Long lasting reduction of tumor makers in advanced lung and bile duct carcinoma patients treated with autologous formalin-fixed tumor vaccine
Authors: F. Kuranishi , Y. Kuroda , T. Noriyuki , M. Nakahara , M. Hamamoto , T. Mizukami , M. Shimomura , J. Nanbu , R. Hotta , T. Ohno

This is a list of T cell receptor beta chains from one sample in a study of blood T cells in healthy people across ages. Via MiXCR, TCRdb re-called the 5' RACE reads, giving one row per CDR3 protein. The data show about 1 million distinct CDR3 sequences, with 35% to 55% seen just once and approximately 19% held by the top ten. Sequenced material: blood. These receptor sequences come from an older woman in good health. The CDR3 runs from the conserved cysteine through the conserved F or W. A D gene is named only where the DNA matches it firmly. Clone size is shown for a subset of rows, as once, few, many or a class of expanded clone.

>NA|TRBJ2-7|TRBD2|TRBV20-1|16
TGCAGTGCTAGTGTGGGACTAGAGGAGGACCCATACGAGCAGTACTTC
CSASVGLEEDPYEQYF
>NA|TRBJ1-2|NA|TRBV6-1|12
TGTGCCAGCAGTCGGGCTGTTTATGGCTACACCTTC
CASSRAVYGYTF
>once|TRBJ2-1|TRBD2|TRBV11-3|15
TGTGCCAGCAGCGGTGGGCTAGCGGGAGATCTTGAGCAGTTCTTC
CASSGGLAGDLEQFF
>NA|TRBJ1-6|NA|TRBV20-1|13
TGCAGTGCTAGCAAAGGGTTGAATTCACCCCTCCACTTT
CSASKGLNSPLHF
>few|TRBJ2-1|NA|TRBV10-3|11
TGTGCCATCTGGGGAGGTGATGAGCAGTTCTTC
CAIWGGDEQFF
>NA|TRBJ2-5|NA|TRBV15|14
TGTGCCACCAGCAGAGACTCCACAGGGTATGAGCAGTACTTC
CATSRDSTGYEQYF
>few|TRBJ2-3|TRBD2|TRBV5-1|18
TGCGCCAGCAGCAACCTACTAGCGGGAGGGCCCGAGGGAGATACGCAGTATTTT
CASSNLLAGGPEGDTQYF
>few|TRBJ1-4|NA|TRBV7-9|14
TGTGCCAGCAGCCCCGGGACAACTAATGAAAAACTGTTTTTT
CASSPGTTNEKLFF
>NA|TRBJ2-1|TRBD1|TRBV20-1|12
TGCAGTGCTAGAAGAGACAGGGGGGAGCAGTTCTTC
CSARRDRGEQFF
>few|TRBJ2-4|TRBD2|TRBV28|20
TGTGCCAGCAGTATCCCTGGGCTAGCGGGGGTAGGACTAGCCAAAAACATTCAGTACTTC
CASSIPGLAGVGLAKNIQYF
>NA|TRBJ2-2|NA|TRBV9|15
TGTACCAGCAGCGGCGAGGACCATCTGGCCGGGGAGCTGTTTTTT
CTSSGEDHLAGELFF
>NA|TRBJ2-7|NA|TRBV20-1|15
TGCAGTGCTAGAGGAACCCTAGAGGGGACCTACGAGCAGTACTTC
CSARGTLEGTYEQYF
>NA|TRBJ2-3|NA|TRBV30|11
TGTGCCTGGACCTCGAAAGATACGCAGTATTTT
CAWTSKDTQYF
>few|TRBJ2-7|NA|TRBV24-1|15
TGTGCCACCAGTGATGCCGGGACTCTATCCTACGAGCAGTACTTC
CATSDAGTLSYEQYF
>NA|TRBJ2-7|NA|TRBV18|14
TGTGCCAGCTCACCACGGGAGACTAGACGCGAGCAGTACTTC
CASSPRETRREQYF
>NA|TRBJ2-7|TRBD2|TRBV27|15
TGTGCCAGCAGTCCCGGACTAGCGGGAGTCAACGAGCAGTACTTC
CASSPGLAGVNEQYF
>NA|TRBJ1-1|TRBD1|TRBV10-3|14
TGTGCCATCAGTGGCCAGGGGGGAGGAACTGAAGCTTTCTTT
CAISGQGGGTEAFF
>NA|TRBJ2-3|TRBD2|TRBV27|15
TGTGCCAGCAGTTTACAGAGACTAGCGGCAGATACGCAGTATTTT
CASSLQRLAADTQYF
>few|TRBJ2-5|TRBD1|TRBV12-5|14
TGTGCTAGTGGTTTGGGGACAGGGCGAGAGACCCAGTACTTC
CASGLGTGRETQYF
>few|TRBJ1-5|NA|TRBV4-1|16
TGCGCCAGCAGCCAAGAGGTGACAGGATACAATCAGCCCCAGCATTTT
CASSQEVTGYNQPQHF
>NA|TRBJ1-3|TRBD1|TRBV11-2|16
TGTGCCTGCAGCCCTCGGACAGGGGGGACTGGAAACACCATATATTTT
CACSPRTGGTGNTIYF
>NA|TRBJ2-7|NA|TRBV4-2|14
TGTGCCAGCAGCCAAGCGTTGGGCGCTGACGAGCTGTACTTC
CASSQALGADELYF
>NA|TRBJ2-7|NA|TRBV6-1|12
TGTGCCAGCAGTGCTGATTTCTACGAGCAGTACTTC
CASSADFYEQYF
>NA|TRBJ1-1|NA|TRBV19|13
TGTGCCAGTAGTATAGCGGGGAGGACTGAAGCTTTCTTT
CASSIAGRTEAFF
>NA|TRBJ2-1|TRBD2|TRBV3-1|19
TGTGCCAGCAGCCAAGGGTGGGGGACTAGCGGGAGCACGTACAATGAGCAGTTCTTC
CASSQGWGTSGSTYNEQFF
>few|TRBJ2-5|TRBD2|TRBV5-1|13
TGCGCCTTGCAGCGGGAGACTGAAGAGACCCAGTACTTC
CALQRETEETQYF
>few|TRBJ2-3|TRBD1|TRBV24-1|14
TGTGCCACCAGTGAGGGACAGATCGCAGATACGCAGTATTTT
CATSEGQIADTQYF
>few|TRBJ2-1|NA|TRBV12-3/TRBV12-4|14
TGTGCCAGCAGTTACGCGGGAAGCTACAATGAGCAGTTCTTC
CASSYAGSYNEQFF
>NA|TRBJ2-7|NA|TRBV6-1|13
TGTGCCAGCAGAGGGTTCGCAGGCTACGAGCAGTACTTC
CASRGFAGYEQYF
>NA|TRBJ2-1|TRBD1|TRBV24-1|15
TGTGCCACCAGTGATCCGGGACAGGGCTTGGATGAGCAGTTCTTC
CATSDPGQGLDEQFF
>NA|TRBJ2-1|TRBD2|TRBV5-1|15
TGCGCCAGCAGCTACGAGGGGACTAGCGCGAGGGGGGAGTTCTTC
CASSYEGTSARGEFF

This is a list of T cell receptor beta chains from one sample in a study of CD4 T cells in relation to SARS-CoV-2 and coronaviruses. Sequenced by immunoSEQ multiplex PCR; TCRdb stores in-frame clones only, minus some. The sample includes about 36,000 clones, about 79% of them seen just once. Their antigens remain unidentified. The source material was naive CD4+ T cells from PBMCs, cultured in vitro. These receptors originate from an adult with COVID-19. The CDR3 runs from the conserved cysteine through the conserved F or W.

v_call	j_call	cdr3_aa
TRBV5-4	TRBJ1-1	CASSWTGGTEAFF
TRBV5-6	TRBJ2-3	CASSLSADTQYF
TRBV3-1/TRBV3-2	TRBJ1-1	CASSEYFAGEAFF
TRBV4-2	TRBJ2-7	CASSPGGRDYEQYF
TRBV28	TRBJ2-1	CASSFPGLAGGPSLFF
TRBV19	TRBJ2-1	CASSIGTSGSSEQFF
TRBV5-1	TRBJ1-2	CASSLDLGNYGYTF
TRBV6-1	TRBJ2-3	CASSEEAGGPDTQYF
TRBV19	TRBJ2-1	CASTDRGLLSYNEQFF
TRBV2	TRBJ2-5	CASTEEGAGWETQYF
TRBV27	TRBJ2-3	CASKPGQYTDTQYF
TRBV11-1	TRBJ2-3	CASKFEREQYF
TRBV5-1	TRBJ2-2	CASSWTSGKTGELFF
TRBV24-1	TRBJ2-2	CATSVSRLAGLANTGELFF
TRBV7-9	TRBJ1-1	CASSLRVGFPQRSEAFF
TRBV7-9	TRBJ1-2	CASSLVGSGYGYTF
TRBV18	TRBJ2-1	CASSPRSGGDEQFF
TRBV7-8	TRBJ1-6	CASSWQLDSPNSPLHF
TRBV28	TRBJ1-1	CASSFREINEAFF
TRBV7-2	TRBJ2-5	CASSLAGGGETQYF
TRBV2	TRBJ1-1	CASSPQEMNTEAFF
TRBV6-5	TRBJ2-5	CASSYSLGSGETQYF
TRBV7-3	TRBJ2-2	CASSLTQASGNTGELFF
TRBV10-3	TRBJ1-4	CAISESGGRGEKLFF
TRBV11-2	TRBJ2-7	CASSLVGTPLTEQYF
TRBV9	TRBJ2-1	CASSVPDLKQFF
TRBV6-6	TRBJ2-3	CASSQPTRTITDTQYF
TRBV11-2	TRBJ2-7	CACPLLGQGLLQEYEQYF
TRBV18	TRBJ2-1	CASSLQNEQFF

Introduction: A novel tumor vaccine consisting of autologous formalin-fixed tumor fragments (AFTV) has been developed. The vaccine induced tumor-specific CTL in mice and suppresses recurrence of hepatocellular carcinoma after resection in Phase IIb randomized clinical trial (Clin Cancer Res 2004; 10: 1574-9). Therapeutic effects of the vaccine were found in recurrent glioblastoma multiforme patients after surgery, radiation- and chemo-therapies (in submission). Here, we report results of further application to advanced cancer patients who have no intention to receive adjuvant chemotherapies. Methods: AFTV, prepared by admixing with autologous formalin-fixed lung cancer fragments, tuberculin microparticles, and a BCG extract, was administered intradermally to terminal-stage 11 patients bearing non-small cell lung cancer and an advanced bile duct carcinoma patient with metastases to brain and chest walls 4 weeks or more after surgery. Results: In all cases, none of grade II, III, or IV adverse effect was observed. A remarkable lung cancer case, 73-y old female, showed positive DTH response to the autologous tumor fragments accompanied with long lasting reduction of CEA level from 12.8 ng/ml to 5.9 ng/ml for 7 months without any sign of recurrence detected on CT. In the surgery of this case, no lobectomy but VATS partial resection was performed since the tumor has been exposed already to the thoracic cavity and the thoracic effusion revealed class V adenocarcinoma. In other 10 cases, though the DTH response turned positive in 8 cases, 3 SD and 7 PD were observed. CA19-9 of the bile duct carcinoma reduced to normal level (2.6 ng/ml) for 9 months. Conclusions: The class V adenocarcinoma, if proved by cytology in thoracic effusion, has long been experienced as the testimony of incurability. However, the above mentioned remarkable cases implies that, by combination of operation and AFTV, there is a feasibility to cure the hardest-to-treat lung cancer and multi-metastated bile duct cancer as well as the worst brain tumor, glioblastoma multiforme.